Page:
1. How do I save money effectively when I have debts to pay off? What should be my priority?
[JJT]: Theoretically, debt should be the priority, because saving can be offset by the interest you incur if the debts are not paid in full. However, having zero savings will not help you be prepared in case of emergencies. In case you need cash, you might end up taking another loan just to survive, so I’d suggest we find a balance between saving and paying off the debt. The real key to debt management is planning. In the case that you have three or more loans and not all are being paid regularly, here’s what you do.
Assess your cash flow. The cash flow is the lifeblood of our finances. That’s why it is important to make sure you have a positive cash flow. List down all your expenses, including the amortization you are paying for your loans.
This way, you’ll have a clearer picture of where you stand and how you can make adjustments to ensure you pay off your debt. You can fix your cash flow in such a way that you get to pay your regular amortization and be able to save a small amount regularly. In case the expenses are all for necessities and can no longer be reduced, take the next tip: negotiate.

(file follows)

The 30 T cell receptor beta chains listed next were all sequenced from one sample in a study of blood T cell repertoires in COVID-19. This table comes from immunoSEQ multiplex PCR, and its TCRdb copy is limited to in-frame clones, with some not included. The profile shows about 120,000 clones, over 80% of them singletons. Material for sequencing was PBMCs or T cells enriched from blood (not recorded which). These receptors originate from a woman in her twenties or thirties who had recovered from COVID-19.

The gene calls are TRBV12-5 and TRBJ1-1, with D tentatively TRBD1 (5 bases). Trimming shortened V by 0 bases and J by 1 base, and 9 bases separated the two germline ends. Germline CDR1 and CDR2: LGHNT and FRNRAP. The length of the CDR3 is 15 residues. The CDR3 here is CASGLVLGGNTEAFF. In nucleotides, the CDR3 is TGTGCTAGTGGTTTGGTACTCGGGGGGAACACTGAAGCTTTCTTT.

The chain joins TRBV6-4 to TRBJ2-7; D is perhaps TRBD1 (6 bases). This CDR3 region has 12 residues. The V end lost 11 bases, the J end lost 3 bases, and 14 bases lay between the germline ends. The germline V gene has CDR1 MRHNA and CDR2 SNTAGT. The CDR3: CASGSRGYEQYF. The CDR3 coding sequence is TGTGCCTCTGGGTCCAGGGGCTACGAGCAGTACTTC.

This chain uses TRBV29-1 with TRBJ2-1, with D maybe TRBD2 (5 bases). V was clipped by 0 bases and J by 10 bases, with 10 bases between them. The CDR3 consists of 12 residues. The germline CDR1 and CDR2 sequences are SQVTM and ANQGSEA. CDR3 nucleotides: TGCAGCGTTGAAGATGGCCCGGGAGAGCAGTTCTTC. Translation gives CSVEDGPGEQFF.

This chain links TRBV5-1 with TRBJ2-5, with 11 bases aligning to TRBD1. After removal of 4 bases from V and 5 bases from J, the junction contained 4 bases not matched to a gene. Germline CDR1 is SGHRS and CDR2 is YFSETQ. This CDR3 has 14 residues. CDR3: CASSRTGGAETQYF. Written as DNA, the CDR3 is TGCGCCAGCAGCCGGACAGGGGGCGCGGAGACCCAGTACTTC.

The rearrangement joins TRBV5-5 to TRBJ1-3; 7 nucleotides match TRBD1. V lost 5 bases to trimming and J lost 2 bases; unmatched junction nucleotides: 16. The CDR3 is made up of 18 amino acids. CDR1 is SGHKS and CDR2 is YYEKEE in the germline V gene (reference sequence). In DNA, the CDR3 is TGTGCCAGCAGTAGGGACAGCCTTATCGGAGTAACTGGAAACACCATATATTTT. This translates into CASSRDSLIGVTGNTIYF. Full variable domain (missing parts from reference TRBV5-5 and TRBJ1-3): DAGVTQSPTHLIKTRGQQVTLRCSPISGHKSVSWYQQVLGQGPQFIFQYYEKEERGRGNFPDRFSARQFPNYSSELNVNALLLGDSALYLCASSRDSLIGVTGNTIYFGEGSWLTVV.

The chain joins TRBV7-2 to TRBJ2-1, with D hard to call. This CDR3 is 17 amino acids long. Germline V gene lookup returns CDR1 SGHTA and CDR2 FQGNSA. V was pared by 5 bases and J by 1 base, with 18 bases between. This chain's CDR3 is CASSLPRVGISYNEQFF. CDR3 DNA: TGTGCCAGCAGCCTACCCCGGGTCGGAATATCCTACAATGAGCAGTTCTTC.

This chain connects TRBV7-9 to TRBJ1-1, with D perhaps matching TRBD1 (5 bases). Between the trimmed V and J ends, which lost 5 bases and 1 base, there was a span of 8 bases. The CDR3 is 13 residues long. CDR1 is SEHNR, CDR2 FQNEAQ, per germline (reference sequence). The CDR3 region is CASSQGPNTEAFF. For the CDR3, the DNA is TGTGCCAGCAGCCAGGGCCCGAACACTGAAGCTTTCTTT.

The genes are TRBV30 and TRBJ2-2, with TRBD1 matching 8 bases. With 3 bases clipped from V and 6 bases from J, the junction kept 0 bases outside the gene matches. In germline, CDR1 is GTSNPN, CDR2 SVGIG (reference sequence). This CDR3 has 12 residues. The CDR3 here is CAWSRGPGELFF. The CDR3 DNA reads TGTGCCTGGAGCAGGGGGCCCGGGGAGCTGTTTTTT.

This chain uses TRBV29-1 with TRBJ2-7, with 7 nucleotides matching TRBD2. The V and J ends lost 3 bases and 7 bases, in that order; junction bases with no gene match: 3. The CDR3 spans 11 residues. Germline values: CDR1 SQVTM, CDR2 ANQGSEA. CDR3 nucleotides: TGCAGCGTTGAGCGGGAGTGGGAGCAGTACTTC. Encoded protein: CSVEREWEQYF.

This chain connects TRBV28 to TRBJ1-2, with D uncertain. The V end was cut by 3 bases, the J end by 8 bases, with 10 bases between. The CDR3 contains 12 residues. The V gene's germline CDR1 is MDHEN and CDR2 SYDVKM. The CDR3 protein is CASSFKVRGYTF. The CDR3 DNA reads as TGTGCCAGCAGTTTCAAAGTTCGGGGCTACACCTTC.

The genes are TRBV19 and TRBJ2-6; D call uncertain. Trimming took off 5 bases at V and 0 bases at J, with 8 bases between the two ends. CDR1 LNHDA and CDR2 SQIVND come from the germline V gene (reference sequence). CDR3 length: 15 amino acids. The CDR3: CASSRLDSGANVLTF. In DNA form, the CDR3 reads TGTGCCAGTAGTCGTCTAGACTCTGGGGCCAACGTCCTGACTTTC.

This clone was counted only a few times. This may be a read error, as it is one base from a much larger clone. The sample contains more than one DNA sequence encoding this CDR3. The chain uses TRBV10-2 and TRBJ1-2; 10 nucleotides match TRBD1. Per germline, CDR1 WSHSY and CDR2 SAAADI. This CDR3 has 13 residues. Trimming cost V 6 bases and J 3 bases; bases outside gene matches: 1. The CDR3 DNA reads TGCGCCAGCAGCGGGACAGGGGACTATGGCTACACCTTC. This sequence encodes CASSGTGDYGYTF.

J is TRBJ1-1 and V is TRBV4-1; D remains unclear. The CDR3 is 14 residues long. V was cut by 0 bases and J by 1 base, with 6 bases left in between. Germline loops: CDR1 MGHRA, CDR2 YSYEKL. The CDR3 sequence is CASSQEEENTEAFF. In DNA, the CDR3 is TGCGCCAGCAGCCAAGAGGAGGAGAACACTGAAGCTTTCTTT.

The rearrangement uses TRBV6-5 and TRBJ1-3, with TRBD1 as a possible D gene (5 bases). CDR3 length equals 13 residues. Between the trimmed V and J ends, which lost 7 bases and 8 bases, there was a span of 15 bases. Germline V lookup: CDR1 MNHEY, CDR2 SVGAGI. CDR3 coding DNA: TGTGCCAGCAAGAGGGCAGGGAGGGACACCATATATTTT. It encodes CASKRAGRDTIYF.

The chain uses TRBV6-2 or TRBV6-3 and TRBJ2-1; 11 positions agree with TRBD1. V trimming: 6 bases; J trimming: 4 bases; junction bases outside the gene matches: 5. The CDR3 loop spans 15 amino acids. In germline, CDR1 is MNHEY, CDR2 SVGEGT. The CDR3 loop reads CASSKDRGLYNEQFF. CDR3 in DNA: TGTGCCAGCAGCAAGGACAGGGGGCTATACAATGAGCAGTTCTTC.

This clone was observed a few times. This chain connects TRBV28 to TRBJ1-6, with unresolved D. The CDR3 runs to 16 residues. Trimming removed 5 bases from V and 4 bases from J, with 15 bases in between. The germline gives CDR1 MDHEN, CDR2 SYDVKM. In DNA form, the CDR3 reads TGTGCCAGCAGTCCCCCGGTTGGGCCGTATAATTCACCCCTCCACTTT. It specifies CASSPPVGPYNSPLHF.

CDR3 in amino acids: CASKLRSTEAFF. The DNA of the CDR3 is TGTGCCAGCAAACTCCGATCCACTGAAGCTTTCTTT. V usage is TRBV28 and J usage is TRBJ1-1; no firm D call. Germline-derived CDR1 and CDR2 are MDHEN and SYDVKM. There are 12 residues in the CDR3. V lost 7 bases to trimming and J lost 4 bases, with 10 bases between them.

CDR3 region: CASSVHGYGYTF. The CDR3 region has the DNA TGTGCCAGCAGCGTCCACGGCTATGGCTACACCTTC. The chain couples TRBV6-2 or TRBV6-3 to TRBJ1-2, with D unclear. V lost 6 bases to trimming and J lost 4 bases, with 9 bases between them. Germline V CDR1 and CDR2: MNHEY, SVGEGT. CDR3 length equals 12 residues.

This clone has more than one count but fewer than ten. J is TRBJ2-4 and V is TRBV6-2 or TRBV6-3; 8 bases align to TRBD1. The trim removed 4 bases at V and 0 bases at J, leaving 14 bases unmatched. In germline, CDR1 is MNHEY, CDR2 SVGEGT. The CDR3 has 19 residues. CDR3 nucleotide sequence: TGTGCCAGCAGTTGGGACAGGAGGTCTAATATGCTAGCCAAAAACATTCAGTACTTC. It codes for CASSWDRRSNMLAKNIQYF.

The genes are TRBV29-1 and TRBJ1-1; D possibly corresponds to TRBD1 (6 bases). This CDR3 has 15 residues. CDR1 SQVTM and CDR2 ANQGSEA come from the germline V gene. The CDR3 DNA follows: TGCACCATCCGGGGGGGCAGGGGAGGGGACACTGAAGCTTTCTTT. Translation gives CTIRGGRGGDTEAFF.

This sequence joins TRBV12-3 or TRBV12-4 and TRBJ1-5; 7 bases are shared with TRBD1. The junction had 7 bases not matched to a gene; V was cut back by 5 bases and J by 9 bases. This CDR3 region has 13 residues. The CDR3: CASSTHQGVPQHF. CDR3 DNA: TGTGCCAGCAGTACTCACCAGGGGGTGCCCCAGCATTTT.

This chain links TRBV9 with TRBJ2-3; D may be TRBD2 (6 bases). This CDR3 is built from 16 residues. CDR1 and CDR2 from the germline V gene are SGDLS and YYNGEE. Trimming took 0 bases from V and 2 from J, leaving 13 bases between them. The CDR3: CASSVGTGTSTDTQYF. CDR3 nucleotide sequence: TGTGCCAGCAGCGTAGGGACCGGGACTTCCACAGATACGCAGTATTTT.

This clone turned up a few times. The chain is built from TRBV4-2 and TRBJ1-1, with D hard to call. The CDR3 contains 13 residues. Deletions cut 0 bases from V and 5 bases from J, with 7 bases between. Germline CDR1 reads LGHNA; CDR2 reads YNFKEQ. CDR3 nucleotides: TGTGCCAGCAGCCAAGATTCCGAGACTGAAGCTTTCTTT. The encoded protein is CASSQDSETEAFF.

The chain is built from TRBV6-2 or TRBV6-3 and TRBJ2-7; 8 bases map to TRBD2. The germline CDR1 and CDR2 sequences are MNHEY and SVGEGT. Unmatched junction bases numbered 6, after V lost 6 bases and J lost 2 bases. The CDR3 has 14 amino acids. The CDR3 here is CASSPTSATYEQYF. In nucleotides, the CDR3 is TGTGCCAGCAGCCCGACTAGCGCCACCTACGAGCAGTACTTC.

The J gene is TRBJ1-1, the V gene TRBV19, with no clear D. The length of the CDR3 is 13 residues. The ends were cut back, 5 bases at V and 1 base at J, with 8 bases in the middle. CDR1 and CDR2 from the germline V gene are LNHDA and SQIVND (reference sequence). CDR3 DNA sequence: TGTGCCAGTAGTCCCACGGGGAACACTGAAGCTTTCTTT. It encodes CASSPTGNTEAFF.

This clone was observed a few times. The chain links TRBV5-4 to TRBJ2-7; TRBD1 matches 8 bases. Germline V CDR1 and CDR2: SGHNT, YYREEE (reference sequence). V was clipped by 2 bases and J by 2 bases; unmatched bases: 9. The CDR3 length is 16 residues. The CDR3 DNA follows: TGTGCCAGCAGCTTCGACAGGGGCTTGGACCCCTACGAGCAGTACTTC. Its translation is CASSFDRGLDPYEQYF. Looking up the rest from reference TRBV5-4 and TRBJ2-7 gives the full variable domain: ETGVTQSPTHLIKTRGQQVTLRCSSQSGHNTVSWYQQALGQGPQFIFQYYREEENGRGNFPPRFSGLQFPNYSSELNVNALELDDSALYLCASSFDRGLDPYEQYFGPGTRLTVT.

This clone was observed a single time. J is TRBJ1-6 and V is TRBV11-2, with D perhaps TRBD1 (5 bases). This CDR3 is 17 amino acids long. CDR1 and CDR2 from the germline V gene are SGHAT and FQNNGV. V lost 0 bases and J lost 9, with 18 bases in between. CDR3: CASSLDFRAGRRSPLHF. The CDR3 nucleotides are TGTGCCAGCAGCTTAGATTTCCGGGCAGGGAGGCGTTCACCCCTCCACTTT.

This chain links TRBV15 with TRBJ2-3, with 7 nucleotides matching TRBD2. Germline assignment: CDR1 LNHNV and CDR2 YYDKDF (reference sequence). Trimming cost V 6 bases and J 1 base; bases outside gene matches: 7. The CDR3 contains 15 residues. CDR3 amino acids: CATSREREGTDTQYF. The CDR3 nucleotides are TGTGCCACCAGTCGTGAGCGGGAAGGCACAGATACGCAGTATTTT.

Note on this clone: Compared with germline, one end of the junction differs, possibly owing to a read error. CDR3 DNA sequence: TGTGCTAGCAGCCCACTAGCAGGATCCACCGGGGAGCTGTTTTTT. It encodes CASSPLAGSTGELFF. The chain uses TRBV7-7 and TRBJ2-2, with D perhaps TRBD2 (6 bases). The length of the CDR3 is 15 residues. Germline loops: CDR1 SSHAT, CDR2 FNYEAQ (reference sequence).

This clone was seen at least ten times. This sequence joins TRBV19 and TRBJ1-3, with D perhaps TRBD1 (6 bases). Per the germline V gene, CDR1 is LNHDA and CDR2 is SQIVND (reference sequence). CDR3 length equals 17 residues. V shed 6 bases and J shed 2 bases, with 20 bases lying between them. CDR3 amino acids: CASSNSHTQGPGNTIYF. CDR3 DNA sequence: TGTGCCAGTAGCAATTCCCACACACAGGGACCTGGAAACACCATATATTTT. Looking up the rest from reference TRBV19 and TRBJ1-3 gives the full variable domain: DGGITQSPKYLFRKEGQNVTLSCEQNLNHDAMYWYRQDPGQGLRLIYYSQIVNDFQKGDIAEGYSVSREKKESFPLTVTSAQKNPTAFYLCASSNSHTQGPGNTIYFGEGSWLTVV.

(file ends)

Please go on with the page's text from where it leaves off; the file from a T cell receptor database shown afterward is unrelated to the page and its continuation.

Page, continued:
Negotiate. A lot of people who have debt problems think that terms are non-negotiable. We have to understand that lenders are rooting for us to pay our debts. This means that they are flexible with the terms to make them acceptable to both parties as long as the borrower has all the intention to pay. So the first thing you can do is negotiate your terms. If you feel the amortization is too steep for your cash flow, try asking for lower amortization.
You can either ask for term extension or lower interest rates. Since it is a negotiation, don’t be afraid to let the lender know the terms that are beneficial for you, but be flexible and open as well to terms being offered by the lender. Once both parties agree to the new terms, the lender will be assured while the borrower will have a little more breathing space – WIN-WIN.
Consolidate. In a situation where you have more than one loan/debt, find ways to consolidate them into just one or two loans. In consolidating, find another lender, or ask one of the current lenders (preferably the one that offers the smallest interest) of your debt if you can take another loan to pay all other loans. This way you will just be focusing on one lender only. This will give you a little more peace of mind knowing that you now only have one debt to pay. When consolidating, make sure the new terms are good enough to make you comfortable in committing to pay until the end.
Save. Once you have a new payment plan for all your debts, you may now set aside an amount for your regular savings. You can start with a small amount as you continue to pay your debt. Once your debts are all paid off, you can allocate what used to be your amortization as your savings. If you are able to do it right during your cash flow assessment, then you can do both at the same time.
Jeremy Jessley Tan, RFP® is a registered financial planner of RFP Philippines. To learn more about personal financial planning, attend the 64th RFP program this September. To inquire, email firstname.lastname@example.org or text <name><e-mail><RFP> at 0917-9689774.